Sonia Warner, SRO, DFID.

Belize was my second posting (2001-2004), where I served as Development Secretary in the British High Commission in Belmopan, reporting to DFID Caribbean. When I applied for the job, colleagues joked that I was going to DFID Convalesces! The programme was small and insignificant in the wider scheme of DFID’s global engagement and we were actually in the process of office closure.

I applied for the job shortly after returning from maternity leave, realising that it was extremely challenging to work and raise a young family in London. I felt I was entitled to do both and therefore selected a job which would enabled me to achieve both objectives. It was a good decision, as we lived a stone’s throw from the office, which meant I was able to go home for lunch every day and spend time with my kids. 

Sonia's story published back then in Belize

At the end of this posting Prime Minister Said Musa invited me to lunch to thank me for my service to the country. This was a serious OMG moment!  Several Government Ministers were at my leaving party, but even more humbling was the fact the colleagues cross the border from Guatemala to attend. It was a very proud moment in my career.  I thought, gosh I must be doing something right.

Belize is a small, but extremely “deep” society and the only English speaking country in Central America.  It is naturally beautiful with vast wildlife and archeological sites – the famous Mayan Ruins: (Lamanai Archaeological Reserve and Xunantunich Mayan Ruin); beautiful Caye Caulker and road trips to Guatemala and Mexico kept us extremely busy.  I would love to revisit as I still have great friends there.

But the politics like most places was extremely complex and dominated by Michael Ashcroft  KCMG, the former Deputy Chairman of the Conservative Party with extensive investments in Belize; recipient of huge tax exemptions from the Belizean Government and major financier of the UK Conservative Party.  This understandably affected Belize’s suitability for debt relief under the Commonwealth Debt Initiative, which required UK Ministerial approval. At that time, the UK had a Labour Government with Claire Short as the Secretary of State for International Development, which meant relations were tense to say the least.    Much of my time was spent working through various political wrangles, but more importantly this was my first exposure to working at the centre of Government and understanding the mindset of politicians and the challenges of corruption.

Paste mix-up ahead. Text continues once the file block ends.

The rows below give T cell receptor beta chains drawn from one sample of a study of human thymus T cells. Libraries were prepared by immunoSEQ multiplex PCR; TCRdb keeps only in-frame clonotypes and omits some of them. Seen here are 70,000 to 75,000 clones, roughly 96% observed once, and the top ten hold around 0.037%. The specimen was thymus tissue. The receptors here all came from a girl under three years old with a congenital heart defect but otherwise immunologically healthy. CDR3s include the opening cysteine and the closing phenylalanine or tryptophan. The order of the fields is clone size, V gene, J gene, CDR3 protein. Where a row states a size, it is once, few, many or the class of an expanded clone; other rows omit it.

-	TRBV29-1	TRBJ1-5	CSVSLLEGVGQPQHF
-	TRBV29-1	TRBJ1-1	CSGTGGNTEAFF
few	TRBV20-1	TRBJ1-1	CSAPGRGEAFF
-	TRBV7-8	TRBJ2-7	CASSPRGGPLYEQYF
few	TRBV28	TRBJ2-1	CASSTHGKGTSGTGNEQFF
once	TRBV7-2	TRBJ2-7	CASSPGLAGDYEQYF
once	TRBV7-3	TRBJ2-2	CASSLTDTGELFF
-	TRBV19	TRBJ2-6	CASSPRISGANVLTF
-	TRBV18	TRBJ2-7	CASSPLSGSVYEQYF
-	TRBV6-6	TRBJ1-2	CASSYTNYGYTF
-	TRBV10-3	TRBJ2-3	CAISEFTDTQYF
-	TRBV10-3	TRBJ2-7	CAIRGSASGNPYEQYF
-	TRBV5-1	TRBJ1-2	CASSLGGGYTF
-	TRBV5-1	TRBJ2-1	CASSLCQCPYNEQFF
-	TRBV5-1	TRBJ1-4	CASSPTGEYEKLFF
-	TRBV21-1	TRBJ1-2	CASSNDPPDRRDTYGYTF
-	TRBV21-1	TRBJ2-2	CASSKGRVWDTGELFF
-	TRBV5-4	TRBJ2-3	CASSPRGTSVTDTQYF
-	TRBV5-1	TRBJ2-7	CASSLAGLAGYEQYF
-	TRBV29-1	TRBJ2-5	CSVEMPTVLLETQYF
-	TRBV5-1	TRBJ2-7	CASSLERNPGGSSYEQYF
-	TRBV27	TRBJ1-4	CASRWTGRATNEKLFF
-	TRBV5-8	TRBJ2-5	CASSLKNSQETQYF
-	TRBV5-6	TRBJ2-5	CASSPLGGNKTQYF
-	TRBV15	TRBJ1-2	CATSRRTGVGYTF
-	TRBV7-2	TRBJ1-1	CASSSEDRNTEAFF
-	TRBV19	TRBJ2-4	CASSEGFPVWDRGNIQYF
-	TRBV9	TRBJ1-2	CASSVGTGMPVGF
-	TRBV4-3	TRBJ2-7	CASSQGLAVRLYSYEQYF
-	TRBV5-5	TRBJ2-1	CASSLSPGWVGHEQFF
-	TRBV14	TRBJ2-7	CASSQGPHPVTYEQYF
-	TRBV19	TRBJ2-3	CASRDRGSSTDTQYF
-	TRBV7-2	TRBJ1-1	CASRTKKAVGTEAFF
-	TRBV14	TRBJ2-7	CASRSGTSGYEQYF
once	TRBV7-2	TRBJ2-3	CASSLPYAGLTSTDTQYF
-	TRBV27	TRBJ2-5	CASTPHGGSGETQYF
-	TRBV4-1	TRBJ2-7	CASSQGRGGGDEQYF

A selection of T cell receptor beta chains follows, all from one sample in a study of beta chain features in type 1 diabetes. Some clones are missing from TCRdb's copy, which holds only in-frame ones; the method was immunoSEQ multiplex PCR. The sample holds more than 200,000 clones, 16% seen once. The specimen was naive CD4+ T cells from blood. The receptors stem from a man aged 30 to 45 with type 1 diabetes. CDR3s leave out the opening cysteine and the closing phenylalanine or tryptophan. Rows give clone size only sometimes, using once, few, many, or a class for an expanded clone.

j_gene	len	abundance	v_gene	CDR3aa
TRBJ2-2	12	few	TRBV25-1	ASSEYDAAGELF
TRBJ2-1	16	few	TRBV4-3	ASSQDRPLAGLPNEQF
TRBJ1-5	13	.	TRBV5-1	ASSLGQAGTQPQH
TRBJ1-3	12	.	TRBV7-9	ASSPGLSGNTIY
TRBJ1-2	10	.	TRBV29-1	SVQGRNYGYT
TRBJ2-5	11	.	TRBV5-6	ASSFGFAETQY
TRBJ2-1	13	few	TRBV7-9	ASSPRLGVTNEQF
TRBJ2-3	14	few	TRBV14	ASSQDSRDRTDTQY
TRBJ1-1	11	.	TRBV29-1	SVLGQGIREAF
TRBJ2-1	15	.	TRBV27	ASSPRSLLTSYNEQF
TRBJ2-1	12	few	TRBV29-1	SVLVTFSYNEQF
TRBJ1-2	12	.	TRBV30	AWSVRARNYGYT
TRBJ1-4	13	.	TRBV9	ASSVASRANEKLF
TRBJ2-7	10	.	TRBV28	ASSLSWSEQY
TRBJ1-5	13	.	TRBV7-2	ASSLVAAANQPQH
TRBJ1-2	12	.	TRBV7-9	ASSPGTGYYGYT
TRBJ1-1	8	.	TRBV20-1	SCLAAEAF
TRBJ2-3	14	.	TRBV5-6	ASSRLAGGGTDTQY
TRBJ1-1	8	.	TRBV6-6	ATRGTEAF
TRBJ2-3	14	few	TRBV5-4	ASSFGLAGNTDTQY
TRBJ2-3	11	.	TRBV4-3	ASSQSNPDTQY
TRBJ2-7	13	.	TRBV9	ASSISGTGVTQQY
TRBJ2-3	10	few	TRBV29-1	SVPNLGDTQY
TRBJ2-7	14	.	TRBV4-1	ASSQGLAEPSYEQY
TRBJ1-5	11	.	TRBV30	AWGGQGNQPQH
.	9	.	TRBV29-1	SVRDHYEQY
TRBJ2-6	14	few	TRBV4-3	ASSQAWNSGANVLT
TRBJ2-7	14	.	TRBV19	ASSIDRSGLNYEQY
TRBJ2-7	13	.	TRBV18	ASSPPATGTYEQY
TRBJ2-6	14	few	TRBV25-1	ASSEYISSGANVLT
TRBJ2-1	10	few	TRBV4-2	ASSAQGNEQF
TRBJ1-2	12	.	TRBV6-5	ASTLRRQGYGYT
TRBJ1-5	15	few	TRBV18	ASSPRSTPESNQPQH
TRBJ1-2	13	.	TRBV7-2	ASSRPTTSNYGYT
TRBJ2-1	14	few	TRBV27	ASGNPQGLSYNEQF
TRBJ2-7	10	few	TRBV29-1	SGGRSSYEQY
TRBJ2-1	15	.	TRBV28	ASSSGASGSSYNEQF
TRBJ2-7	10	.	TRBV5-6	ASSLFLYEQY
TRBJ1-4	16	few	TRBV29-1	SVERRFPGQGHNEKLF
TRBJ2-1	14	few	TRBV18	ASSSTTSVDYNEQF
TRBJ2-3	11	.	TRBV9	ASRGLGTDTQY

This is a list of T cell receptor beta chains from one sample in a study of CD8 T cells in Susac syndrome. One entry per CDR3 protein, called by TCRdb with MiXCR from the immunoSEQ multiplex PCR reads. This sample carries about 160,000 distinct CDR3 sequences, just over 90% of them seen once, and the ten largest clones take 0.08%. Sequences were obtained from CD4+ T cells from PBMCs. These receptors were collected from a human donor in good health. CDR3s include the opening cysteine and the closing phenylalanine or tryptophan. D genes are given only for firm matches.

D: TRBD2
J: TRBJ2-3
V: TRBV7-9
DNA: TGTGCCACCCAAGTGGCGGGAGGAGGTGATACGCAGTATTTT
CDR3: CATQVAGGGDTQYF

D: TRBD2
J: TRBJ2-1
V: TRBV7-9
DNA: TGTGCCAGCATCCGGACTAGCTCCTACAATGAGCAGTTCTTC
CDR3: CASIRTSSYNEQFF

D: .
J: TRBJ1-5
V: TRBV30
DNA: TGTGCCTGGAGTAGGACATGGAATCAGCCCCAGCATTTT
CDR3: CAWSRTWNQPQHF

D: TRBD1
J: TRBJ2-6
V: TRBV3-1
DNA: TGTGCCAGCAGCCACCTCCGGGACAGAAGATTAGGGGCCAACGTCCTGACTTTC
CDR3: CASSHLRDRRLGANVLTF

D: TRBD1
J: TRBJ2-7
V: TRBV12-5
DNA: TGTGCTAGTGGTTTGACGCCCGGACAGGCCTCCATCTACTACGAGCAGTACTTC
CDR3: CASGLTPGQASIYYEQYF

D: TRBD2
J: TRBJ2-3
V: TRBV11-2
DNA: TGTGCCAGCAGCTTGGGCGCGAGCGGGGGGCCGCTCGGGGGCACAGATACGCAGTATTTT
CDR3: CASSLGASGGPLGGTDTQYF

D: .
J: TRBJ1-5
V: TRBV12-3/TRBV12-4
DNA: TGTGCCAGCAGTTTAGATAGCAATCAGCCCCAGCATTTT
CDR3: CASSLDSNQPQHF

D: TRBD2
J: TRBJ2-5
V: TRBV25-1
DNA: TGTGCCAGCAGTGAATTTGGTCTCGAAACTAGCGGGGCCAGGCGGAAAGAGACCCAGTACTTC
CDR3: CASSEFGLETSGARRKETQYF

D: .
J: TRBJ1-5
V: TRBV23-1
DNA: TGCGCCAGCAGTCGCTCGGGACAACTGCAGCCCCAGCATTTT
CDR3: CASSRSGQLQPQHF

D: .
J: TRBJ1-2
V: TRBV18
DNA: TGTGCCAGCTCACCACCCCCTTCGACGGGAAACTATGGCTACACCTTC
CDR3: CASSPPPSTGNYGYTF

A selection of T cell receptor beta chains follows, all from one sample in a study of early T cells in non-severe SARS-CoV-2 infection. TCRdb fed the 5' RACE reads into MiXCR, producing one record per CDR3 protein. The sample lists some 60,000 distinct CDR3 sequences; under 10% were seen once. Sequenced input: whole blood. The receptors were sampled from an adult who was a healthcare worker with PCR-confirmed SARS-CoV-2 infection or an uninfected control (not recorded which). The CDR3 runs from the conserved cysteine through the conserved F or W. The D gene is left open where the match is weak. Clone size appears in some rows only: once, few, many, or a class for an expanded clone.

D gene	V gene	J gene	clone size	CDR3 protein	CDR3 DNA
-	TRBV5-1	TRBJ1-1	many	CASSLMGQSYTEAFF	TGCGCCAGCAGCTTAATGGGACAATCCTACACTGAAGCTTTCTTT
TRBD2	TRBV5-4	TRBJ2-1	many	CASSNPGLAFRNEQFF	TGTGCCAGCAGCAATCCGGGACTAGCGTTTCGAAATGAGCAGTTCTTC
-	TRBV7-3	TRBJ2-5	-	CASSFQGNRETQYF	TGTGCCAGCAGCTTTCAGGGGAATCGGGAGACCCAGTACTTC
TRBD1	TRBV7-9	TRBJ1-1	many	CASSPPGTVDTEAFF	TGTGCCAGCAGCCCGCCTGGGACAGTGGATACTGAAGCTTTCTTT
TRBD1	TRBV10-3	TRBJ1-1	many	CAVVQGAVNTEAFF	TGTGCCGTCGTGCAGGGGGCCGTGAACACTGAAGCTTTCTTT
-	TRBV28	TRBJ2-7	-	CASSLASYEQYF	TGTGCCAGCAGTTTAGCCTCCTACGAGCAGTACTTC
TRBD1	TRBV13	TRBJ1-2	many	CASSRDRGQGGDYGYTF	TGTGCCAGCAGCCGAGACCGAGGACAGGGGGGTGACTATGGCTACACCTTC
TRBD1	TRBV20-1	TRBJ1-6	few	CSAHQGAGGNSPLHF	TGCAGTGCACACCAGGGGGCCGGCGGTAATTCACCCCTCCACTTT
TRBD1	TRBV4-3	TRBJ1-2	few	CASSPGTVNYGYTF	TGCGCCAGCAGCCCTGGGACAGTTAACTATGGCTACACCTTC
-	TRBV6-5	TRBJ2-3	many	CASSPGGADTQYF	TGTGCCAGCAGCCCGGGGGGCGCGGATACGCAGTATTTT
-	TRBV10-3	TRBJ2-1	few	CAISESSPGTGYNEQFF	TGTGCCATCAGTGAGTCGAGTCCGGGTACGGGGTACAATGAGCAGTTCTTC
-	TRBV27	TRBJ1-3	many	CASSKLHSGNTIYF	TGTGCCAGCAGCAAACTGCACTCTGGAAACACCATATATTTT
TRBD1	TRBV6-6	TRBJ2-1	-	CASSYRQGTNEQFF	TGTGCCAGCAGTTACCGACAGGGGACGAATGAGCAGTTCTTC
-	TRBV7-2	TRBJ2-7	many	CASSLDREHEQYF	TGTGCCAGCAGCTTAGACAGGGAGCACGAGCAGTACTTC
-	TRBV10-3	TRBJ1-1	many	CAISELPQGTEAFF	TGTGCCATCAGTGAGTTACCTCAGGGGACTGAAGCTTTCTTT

There was certainly no time to convalesce, but there was time to craft a particular style of engaging  politically, working closely with Government Ministers on a regular basis.  I demonstrated the ability to gain the trust and confidence of high level political players. I am always frank and to the point in my exchanges.  I was able to gain the respect of a wide cross section of people in Belize to the highest level.  But my “Thank You” Lunch with Prime Minister Musa was indeed a great honour and tribute to my time spent there.